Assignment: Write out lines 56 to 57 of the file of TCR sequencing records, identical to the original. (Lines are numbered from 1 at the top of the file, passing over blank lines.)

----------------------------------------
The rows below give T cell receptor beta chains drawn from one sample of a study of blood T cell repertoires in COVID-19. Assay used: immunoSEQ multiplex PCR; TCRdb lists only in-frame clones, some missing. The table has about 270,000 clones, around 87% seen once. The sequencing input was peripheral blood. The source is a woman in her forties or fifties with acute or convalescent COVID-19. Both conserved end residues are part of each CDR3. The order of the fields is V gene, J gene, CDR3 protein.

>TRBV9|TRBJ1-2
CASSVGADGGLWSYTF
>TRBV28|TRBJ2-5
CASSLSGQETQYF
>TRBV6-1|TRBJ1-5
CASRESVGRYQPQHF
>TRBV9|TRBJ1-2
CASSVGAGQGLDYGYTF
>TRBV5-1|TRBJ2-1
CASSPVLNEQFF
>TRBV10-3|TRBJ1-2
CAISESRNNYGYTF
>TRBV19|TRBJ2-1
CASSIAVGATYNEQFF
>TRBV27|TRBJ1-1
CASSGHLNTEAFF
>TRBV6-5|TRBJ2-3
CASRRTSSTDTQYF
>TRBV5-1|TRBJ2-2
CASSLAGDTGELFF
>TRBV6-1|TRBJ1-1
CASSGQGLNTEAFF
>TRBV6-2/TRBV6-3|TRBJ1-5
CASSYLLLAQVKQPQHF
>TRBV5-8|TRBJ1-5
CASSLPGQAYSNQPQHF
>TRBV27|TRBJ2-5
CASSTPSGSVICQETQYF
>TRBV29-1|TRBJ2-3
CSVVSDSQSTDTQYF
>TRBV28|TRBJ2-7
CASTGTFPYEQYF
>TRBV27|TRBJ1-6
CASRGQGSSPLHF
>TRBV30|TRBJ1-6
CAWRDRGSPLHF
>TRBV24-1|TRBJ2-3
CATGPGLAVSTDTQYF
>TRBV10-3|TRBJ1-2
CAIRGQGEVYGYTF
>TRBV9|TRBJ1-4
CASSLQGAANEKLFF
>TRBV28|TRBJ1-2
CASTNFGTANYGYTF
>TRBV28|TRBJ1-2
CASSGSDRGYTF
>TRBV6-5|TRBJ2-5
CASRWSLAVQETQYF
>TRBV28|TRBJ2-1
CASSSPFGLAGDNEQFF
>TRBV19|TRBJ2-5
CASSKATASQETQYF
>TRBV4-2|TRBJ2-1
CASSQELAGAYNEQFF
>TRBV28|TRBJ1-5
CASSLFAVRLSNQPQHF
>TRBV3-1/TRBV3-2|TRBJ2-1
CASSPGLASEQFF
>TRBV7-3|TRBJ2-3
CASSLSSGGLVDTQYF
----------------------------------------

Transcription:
>TRBV28|TRBJ1-5
CASSLFAVRLSNQPQHF